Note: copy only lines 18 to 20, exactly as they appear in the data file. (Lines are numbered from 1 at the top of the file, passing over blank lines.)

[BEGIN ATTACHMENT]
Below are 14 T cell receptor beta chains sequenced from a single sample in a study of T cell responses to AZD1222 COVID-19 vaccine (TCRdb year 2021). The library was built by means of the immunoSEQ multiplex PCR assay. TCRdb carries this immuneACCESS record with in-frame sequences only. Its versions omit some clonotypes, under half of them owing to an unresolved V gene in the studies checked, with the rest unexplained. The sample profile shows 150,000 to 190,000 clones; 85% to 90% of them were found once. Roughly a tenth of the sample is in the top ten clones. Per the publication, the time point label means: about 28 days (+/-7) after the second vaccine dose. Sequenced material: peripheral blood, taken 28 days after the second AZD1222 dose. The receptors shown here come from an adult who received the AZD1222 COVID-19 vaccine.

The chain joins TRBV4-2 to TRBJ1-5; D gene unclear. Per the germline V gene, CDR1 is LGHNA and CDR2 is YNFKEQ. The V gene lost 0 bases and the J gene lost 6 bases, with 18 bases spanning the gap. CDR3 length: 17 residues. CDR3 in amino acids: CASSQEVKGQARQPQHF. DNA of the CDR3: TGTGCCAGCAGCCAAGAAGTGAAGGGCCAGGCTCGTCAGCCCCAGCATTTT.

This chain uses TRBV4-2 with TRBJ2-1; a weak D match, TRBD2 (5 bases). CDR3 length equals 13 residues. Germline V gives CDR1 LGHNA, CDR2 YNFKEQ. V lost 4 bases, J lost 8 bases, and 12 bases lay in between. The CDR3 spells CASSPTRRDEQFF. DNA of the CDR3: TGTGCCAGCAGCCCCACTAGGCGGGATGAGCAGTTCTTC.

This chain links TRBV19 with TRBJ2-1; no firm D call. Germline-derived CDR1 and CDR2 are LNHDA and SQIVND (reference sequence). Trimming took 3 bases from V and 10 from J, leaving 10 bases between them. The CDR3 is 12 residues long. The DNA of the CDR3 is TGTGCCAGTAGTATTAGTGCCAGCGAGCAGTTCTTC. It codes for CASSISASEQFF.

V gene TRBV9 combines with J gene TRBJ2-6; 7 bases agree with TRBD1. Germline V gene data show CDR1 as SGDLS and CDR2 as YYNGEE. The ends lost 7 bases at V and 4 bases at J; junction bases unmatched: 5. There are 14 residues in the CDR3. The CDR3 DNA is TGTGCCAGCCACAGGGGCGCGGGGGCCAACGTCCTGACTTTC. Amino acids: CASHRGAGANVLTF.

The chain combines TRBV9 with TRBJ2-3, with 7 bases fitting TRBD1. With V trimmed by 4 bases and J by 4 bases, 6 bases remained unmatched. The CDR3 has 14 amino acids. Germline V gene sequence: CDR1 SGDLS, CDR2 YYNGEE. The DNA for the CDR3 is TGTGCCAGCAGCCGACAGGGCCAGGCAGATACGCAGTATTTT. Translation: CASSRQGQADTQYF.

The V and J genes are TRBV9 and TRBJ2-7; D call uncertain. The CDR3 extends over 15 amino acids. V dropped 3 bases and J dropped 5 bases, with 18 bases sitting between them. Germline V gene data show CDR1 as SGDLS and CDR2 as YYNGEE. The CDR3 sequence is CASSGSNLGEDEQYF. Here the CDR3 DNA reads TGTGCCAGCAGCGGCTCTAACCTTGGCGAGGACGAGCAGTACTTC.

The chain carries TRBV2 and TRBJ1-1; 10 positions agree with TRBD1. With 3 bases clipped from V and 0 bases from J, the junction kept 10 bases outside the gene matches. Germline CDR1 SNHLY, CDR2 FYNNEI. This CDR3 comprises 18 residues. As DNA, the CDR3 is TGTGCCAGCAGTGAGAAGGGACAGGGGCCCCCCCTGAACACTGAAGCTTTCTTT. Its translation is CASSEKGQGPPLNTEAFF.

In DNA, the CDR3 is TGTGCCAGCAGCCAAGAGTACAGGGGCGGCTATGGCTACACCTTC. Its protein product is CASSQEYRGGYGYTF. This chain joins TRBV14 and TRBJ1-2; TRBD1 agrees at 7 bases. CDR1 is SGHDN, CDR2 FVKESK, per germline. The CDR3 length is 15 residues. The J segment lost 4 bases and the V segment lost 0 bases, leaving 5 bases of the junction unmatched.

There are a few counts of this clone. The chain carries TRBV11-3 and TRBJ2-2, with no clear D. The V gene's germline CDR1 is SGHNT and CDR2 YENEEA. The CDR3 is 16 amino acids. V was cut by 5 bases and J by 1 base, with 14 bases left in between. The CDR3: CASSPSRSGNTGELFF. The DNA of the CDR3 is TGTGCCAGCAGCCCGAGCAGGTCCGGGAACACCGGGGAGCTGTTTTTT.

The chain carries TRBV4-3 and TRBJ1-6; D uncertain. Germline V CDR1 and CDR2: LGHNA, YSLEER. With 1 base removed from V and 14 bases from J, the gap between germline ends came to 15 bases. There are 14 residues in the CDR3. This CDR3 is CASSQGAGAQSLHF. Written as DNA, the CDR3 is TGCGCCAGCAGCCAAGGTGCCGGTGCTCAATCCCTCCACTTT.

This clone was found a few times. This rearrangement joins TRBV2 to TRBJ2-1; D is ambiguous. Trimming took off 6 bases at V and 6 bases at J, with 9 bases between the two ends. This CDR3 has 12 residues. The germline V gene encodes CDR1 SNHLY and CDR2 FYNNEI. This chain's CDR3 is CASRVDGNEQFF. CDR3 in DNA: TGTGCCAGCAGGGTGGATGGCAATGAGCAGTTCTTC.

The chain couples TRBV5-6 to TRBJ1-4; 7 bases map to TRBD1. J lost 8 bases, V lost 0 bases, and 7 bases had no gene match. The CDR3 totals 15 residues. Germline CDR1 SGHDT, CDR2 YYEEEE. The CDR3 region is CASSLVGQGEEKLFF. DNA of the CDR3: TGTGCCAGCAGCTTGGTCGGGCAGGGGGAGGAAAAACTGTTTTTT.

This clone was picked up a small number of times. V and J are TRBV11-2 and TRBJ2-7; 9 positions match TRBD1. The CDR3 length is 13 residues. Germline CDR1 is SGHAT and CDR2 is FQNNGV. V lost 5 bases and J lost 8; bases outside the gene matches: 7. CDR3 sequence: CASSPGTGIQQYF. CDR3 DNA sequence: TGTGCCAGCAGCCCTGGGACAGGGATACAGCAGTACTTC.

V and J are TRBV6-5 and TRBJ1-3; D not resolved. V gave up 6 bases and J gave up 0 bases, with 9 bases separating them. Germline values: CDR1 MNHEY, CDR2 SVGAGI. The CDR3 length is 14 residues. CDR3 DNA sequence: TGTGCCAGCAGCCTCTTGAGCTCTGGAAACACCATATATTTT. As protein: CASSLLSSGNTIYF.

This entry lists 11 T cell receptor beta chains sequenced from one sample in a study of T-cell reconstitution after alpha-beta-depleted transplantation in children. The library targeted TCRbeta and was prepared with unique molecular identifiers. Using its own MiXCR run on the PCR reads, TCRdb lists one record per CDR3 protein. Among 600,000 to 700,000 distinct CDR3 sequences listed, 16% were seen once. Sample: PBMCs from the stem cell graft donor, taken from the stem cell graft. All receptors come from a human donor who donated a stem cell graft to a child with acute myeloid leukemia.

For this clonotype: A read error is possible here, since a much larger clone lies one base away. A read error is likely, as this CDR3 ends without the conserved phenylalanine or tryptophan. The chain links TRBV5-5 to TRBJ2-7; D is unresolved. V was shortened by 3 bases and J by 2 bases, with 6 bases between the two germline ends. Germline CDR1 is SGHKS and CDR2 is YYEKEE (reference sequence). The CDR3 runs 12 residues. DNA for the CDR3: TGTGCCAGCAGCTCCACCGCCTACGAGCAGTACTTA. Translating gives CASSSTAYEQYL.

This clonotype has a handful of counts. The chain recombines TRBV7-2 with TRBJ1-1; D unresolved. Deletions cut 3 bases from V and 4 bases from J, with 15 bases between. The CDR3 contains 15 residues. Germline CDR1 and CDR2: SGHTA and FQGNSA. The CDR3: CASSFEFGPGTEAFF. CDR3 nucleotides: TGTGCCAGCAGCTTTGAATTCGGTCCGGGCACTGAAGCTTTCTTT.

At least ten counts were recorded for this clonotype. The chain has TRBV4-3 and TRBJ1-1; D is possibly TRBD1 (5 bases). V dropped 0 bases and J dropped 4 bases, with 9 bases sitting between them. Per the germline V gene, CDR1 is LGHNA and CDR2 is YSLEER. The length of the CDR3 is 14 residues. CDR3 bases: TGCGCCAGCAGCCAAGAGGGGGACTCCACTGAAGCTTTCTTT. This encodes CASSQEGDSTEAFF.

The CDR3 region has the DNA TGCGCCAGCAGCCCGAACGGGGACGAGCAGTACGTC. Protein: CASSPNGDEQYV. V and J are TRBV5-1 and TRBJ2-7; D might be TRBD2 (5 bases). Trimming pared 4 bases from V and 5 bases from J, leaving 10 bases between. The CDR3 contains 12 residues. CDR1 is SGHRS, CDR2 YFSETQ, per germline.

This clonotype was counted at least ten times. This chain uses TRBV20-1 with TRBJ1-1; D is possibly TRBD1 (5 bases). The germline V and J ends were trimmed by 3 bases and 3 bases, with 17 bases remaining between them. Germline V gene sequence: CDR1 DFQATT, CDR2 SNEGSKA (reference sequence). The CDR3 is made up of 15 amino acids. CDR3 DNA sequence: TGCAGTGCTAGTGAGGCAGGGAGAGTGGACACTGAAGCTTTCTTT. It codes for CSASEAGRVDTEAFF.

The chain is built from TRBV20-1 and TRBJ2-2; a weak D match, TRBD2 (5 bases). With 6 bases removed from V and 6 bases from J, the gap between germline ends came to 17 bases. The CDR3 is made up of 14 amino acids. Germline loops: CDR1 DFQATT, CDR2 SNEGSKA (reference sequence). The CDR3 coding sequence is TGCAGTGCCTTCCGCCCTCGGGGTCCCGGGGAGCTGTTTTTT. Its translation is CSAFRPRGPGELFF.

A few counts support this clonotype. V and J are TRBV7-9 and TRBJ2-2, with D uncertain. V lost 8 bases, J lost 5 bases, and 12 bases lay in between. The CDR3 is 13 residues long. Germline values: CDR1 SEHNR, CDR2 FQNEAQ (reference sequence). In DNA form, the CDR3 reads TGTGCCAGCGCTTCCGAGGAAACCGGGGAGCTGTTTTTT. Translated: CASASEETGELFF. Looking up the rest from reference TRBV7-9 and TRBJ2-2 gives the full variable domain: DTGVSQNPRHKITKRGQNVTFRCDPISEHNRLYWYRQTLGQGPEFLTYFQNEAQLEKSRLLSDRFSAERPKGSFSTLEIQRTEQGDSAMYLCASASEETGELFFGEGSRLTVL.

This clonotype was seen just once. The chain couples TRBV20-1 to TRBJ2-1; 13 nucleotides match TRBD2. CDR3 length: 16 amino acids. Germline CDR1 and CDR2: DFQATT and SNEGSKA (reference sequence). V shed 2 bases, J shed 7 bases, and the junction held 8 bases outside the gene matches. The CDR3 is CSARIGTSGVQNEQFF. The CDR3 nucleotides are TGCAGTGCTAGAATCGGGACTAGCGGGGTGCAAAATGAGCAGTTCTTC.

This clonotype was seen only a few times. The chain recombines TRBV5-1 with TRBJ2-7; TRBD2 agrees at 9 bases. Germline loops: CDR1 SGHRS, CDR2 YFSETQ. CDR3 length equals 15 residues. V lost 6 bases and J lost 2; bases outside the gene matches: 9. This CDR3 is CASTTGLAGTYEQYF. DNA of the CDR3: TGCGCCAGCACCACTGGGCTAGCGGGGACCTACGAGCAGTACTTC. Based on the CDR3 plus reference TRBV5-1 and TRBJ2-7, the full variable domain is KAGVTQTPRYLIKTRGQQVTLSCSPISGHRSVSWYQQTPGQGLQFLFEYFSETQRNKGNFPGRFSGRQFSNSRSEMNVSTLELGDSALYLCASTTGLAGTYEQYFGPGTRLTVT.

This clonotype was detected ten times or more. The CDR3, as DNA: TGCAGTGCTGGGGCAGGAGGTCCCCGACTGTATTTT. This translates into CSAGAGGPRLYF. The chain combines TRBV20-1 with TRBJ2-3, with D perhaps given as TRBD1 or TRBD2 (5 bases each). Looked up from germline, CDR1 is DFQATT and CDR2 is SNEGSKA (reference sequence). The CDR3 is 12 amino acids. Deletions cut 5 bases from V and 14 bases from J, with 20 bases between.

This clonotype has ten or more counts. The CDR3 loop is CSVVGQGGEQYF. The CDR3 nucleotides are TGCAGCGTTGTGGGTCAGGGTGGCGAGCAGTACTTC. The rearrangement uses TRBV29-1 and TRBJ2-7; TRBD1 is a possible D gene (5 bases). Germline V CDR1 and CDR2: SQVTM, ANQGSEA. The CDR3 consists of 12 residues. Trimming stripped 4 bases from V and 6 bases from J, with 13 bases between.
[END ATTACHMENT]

This clonotype has a handful of counts. The chain recombines TRBV7-2 with TRBJ1-1; D unresolved. Deletions cut 3 bases from V and 4 bases from J, with 15 bases between. The CDR3 contains 15 residues. Germline CDR1 and CDR2: SGHTA and FQGNSA. The CDR3: CASSFEFGPGTEAFF. CDR3 nucleotides: TGTGCCAGCAGCTTTGAATTCGGTCCGGGCACTGAAGCTTTCTTT.

At least ten counts were recorded for this clonotype. The chain has TRBV4-3 and TRBJ1-1; D is possibly TRBD1 (5 bases). V dropped 0 bases and J dropped 4 bases, with 9 bases sitting between them. Per the germline V gene, CDR1 is LGHNA and CDR2 is YSLEER. The length of the CDR3 is 14 residues. CDR3 bases: TGCGCCAGCAGCCAAGAGGGGGACTCCACTGAAGCTTTCTTT. This encodes CASSQEGDSTEAFF.

The CDR3 region has the DNA TGCGCCAGCAGCCCGAACGGGGACGAGCAGTACGTC. Protein: CASSPNGDEQYV. V and J are TRBV5-1 and TRBJ2-7; D might be TRBD2 (5 bases). Trimming pared 4 bases from V and 5 bases from J, leaving 10 bases between. The CDR3 contains 12 residues. CDR1 is SGHRS, CDR2 YFSETQ, per germline.